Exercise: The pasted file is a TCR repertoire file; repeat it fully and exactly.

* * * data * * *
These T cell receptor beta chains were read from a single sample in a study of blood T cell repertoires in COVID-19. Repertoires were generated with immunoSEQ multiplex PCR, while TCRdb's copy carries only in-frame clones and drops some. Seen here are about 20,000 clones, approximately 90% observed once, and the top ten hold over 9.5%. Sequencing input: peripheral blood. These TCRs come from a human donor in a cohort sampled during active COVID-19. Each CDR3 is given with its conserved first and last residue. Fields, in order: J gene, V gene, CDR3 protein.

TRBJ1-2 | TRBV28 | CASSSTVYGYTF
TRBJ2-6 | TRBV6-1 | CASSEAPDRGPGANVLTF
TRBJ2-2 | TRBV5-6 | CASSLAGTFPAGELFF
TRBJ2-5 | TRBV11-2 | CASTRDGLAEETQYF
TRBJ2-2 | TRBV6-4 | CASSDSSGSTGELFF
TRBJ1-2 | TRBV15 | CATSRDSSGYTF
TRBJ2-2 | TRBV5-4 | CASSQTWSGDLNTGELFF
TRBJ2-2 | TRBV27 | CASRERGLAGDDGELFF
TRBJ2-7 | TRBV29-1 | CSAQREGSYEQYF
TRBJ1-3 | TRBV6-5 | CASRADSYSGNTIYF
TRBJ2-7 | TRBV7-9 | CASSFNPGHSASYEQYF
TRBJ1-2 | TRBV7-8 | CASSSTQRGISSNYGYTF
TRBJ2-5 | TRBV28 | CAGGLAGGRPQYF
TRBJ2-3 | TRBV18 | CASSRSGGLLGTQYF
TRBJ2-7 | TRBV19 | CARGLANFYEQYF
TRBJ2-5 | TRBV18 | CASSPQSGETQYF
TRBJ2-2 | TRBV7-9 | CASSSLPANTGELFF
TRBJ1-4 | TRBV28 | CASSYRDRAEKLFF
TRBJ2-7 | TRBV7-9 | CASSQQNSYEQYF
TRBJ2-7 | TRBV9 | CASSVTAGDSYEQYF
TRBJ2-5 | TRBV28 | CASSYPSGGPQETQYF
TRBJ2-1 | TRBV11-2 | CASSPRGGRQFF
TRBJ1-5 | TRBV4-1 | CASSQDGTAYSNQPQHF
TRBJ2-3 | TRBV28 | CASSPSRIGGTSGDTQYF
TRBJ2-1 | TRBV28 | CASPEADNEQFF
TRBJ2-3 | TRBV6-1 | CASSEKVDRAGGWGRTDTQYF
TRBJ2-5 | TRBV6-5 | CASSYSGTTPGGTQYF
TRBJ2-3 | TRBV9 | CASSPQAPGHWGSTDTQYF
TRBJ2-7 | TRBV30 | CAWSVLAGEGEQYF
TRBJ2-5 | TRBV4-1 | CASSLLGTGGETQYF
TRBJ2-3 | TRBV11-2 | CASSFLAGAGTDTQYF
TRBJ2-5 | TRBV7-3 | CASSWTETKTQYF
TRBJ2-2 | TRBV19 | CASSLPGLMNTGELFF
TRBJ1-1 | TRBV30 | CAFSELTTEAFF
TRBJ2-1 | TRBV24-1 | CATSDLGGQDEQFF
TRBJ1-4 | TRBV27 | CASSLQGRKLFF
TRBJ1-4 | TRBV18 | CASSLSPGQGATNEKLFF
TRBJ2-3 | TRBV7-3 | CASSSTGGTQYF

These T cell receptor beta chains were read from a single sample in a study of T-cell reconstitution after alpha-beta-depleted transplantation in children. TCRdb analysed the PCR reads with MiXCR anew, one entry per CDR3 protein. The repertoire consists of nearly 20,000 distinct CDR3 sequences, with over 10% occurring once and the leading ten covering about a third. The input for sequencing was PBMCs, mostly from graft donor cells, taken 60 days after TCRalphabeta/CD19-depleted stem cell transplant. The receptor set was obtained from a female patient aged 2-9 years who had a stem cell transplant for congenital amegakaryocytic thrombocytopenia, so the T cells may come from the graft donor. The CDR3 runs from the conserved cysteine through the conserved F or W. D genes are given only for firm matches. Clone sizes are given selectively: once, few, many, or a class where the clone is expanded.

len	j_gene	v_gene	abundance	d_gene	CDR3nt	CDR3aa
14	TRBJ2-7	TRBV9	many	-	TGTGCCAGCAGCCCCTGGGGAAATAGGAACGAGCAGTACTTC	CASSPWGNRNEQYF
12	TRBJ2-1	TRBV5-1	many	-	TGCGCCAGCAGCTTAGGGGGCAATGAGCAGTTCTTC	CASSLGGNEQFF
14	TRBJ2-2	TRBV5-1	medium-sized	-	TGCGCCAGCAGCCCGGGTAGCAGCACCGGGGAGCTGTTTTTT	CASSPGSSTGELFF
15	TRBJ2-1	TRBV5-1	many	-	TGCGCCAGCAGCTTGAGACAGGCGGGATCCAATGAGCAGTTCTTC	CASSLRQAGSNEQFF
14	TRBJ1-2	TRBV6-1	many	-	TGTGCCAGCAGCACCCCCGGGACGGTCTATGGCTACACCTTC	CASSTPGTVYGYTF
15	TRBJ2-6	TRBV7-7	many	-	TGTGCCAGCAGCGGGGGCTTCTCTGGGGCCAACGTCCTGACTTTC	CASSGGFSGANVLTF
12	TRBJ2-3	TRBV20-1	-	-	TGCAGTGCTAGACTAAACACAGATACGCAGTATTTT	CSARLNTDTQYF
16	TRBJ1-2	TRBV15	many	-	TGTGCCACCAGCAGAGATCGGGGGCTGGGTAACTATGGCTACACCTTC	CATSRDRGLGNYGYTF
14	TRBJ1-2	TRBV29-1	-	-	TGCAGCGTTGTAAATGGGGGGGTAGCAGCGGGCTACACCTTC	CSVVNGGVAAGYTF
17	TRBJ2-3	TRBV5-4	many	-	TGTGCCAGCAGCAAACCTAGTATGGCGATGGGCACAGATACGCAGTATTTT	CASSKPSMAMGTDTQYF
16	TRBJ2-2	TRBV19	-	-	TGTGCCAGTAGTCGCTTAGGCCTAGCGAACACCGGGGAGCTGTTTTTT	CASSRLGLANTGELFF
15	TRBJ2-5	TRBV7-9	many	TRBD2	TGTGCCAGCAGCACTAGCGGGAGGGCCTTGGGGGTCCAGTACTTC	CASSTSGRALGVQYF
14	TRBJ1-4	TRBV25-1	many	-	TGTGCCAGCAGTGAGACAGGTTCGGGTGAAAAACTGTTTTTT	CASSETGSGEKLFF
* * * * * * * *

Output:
These T cell receptor beta chains were read from a single sample in a study of blood T cell repertoires in COVID-19. Repertoires were generated with immunoSEQ multiplex PCR, while TCRdb's copy carries only in-frame clones and drops some. Seen here are about 20,000 clones, approximately 90% observed once, and the top ten hold over 9.5%. Sequencing input: peripheral blood. These TCRs come from a human donor in a cohort sampled during active COVID-19. Each CDR3 is given with its conserved first and last residue. Fields, in order: J gene, V gene, CDR3 protein.

TRBJ1-2 | TRBV28 | CASSSTVYGYTF
TRBJ2-6 | TRBV6-1 | CASSEAPDRGPGANVLTF
TRBJ2-2 | TRBV5-6 | CASSLAGTFPAGELFF
TRBJ2-5 | TRBV11-2 | CASTRDGLAEETQYF
TRBJ2-2 | TRBV6-4 | CASSDSSGSTGELFF
TRBJ1-2 | TRBV15 | CATSRDSSGYTF
TRBJ2-2 | TRBV5-4 | CASSQTWSGDLNTGELFF
TRBJ2-2 | TRBV27 | CASRERGLAGDDGELFF
TRBJ2-7 | TRBV29-1 | CSAQREGSYEQYF
TRBJ1-3 | TRBV6-5 | CASRADSYSGNTIYF
TRBJ2-7 | TRBV7-9 | CASSFNPGHSASYEQYF
TRBJ1-2 | TRBV7-8 | CASSSTQRGISSNYGYTF
TRBJ2-5 | TRBV28 | CAGGLAGGRPQYF
TRBJ2-3 | TRBV18 | CASSRSGGLLGTQYF
TRBJ2-7 | TRBV19 | CARGLANFYEQYF
TRBJ2-5 | TRBV18 | CASSPQSGETQYF
TRBJ2-2 | TRBV7-9 | CASSSLPANTGELFF
TRBJ1-4 | TRBV28 | CASSYRDRAEKLFF
TRBJ2-7 | TRBV7-9 | CASSQQNSYEQYF
TRBJ2-7 | TRBV9 | CASSVTAGDSYEQYF
TRBJ2-5 | TRBV28 | CASSYPSGGPQETQYF
TRBJ2-1 | TRBV11-2 | CASSPRGGRQFF
TRBJ1-5 | TRBV4-1 | CASSQDGTAYSNQPQHF
TRBJ2-3 | TRBV28 | CASSPSRIGGTSGDTQYF
TRBJ2-1 | TRBV28 | CASPEADNEQFF
TRBJ2-3 | TRBV6-1 | CASSEKVDRAGGWGRTDTQYF
TRBJ2-5 | TRBV6-5 | CASSYSGTTPGGTQYF
TRBJ2-3 | TRBV9 | CASSPQAPGHWGSTDTQYF
TRBJ2-7 | TRBV30 | CAWSVLAGEGEQYF
TRBJ2-5 | TRBV4-1 | CASSLLGTGGETQYF
TRBJ2-3 | TRBV11-2 | CASSFLAGAGTDTQYF
TRBJ2-5 | TRBV7-3 | CASSWTETKTQYF
TRBJ2-2 | TRBV19 | CASSLPGLMNTGELFF
TRBJ1-1 | TRBV30 | CAFSELTTEAFF
TRBJ2-1 | TRBV24-1 | CATSDLGGQDEQFF
TRBJ1-4 | TRBV27 | CASSLQGRKLFF
TRBJ1-4 | TRBV18 | CASSLSPGQGATNEKLFF
TRBJ2-3 | TRBV7-3 | CASSSTGGTQYF

These T cell receptor beta chains were read from a single sample in a study of T-cell reconstitution after alpha-beta-depleted transplantation in children. TCRdb analysed the PCR reads with MiXCR anew, one entry per CDR3 protein. The repertoire consists of nearly 20,000 distinct CDR3 sequences, with over 10% occurring once and the leading ten covering about a third. The input for sequencing was PBMCs, mostly from graft donor cells, taken 60 days after TCRalphabeta/CD19-depleted stem cell transplant. The receptor set was obtained from a female patient aged 2-9 years who had a stem cell transplant for congenital amegakaryocytic thrombocytopenia, so the T cells may come from the graft donor. The CDR3 runs from the conserved cysteine through the conserved F or W. D genes are given only for firm matches. Clone sizes are given selectively: once, few, many, or a class where the clone is expanded.

len	j_gene	v_gene	abundance	d_gene	CDR3nt	CDR3aa
14	TRBJ2-7	TRBV9	many	-	TGTGCCAGCAGCCCCTGGGGAAATAGGAACGAGCAGTACTTC	CASSPWGNRNEQYF
12	TRBJ2-1	TRBV5-1	many	-	TGCGCCAGCAGCTTAGGGGGCAATGAGCAGTTCTTC	CASSLGGNEQFF
14	TRBJ2-2	TRBV5-1	medium-sized	-	TGCGCCAGCAGCCCGGGTAGCAGCACCGGGGAGCTGTTTTTT	CASSPGSSTGELFF
15	TRBJ2-1	TRBV5-1	many	-	TGCGCCAGCAGCTTGAGACAGGCGGGATCCAATGAGCAGTTCTTC	CASSLRQAGSNEQFF
14	TRBJ1-2	TRBV6-1	many	-	TGTGCCAGCAGCACCCCCGGGACGGTCTATGGCTACACCTTC	CASSTPGTVYGYTF
15	TRBJ2-6	TRBV7-7	many	-	TGTGCCAGCAGCGGGGGCTTCTCTGGGGCCAACGTCCTGACTTTC	CASSGGFSGANVLTF
12	TRBJ2-3	TRBV20-1	-	-	TGCAGTGCTAGACTAAACACAGATACGCAGTATTTT	CSARLNTDTQYF
16	TRBJ1-2	TRBV15	many	-	TGTGCCACCAGCAGAGATCGGGGGCTGGGTAACTATGGCTACACCTTC	CATSRDRGLGNYGYTF
14	TRBJ1-2	TRBV29-1	-	-	TGCAGCGTTGTAAATGGGGGGGTAGCAGCGGGCTACACCTTC	CSVVNGGVAAGYTF
17	TRBJ2-3	TRBV5-4	many	-	TGTGCCAGCAGCAAACCTAGTATGGCGATGGGCACAGATACGCAGTATTTT	CASSKPSMAMGTDTQYF
16	TRBJ2-2	TRBV19	-	-	TGTGCCAGTAGTCGCTTAGGCCTAGCGAACACCGGGGAGCTGTTTTTT	CASSRLGLANTGELFF
15	TRBJ2-5	TRBV7-9	many	TRBD2	TGTGCCAGCAGCACTAGCGGGAGGGCCTTGGGGGTCCAGTACTTC	CASSTSGRALGVQYF
14	TRBJ1-4	TRBV25-1	many	-	TGTGCCAGCAGTGAGACAGGTTCGGGTGAAAAACTGTTTTTT	CASSETGSGEKLFF